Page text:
VI. Point of view establishes the vantage point from which the story is told. In other words, WHO is telling the story???
A. In a story told in the first person, the narrator is a CHARACTER IN the story and tells the story in his/her own words, from the “I” vantage point. Because of this, the reader knows only what the narrator knows and observes. Example:
B. For a story told in the third person limited, the narrator who is NOT a character in the story focuses on the thoughts and experiences of only ONE character. The reader knows only what the one character knows. The narrator tells the story from the “he” or “she” vantage point. Example:
C. When the point of view is third person omniscient, the narrator, who is NOT a character in the story, describes ALL the characters and actions, as well as commenting on thoughts and feelings. (Most stories are told in the third person omniscient. The word “omniscient” literally means “all-knowing”.) This is told in the “he” or “she” vantage point. Example:
VII. Setting - includes the time and place of the action of the story. Example:
VIII. Theme - the main idea or the basic MEANING of a literary work.
Two kinds of theme exist: A. Direct theme which is a theme that is directly stated in the story. In other words, the author comes out and tells the reader/audience exactly what he/she is supposed to learn from the story. In fairy tales, the writer might directly say at the end, “The moral of the story is……”
Implicit theme requires the reader to think about all of the elements of the story and use them to make an inference (educated guess) about the actual MEANING of the story. This can also be called an “inferred” theme. **Most stories have an implicit theme! This way, the reader/audience can discover their own theme from the story.**
IX. Tone - reveals the attitude a writer takes toward his subject, characters, or reader. Example:
Mood/Atmosphere - the feeling created IN THE READER by a literary work often suggested by descriptive details. Example: In what ways does a writer/director use descriptive details in a horror film? An action film?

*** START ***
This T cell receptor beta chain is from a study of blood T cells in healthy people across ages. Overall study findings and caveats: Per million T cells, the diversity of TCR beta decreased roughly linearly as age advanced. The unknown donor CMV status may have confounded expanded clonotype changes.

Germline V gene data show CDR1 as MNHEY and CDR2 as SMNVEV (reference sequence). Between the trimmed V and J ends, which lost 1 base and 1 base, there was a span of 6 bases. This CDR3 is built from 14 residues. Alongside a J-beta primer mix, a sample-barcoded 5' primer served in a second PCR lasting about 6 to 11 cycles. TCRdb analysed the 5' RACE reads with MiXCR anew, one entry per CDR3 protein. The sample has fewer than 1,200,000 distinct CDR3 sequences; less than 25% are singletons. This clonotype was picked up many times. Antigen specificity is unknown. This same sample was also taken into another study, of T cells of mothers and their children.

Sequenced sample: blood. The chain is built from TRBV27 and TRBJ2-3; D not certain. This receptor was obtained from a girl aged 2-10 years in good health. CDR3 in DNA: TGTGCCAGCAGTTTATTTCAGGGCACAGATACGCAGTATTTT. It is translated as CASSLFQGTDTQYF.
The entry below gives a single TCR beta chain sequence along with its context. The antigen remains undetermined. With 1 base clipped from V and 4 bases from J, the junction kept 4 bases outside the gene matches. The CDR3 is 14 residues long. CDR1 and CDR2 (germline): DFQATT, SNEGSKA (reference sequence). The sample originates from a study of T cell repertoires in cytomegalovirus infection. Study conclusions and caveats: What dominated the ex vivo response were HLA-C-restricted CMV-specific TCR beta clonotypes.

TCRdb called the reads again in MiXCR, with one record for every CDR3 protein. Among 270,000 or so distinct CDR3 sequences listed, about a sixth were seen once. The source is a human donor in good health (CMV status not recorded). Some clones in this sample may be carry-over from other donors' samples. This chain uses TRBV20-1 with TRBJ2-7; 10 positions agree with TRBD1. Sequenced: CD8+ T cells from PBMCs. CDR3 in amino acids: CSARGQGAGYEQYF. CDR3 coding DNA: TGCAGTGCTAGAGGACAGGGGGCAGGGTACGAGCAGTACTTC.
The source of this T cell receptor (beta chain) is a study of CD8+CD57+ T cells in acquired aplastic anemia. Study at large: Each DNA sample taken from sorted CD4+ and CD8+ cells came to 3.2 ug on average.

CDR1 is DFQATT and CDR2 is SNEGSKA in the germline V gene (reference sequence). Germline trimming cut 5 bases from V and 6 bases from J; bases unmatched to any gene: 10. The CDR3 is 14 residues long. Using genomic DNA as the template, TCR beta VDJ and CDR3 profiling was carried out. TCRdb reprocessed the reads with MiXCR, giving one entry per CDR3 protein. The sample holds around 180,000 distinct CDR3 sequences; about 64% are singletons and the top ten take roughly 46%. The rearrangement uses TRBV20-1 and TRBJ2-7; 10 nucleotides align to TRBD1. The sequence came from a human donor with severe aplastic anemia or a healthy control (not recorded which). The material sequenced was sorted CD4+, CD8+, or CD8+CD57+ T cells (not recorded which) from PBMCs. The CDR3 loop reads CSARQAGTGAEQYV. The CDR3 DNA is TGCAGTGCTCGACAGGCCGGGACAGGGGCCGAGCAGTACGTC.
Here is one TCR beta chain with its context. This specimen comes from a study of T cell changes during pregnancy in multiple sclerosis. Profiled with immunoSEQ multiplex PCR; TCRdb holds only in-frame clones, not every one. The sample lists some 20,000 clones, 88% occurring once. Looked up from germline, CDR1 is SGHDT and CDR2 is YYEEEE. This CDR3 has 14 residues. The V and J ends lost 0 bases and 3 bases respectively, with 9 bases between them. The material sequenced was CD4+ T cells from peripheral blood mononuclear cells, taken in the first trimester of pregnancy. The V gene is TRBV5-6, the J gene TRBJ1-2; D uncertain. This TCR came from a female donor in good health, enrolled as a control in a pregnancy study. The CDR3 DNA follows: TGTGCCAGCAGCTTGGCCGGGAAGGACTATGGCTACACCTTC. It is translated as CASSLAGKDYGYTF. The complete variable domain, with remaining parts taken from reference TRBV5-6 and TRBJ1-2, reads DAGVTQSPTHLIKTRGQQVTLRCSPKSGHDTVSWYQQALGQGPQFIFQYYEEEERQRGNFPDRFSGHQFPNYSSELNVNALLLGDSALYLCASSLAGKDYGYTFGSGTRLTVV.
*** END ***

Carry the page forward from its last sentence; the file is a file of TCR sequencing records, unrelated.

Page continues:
XI. Symbol - any object, person, place, or action that also stands for something larger than itself, such as a quality, attitude, belief, or a value. Example:
XII. Allusion - a reference in one work of literature to another person, place, or event in another work of literature. A writer may also allude to a person, place, or event in history. Example:
Anachronism - an event or detail existing out of its proper time period in history. Example: The clock that strikes in Shakespeare’s “Julius Caesar” is an anachronism because there were no striking clocks in ancient Rome. Example: In the new version of the “Romeo and Juliet” movie, they use pistols instead of swords. Pistols were definitely not around in the 1500s.
Review Questions 1. What is the use of hints or clues to suggest future action? ___________________ Foreshadowing
Review Questions 2. A situation that directly contradicts the expectations of a reader, character, or audience would be _____________________. Situational Irony
Review Questions 3. An inferred theme is also called __________________. Implicit Theme
Review Qestions 4. What reveals an author’s attitude toward his audience? _____________ Tone
Review Questions 5. Who is the principal character of a literary work? ____________________ Protagonist
Review Questions 6. A character who experiences an essential change in personality is _______________. Dynamic
Review Questions 7. An “all-knowing” narrator tells the story from the ____________________ point of view. Omniscient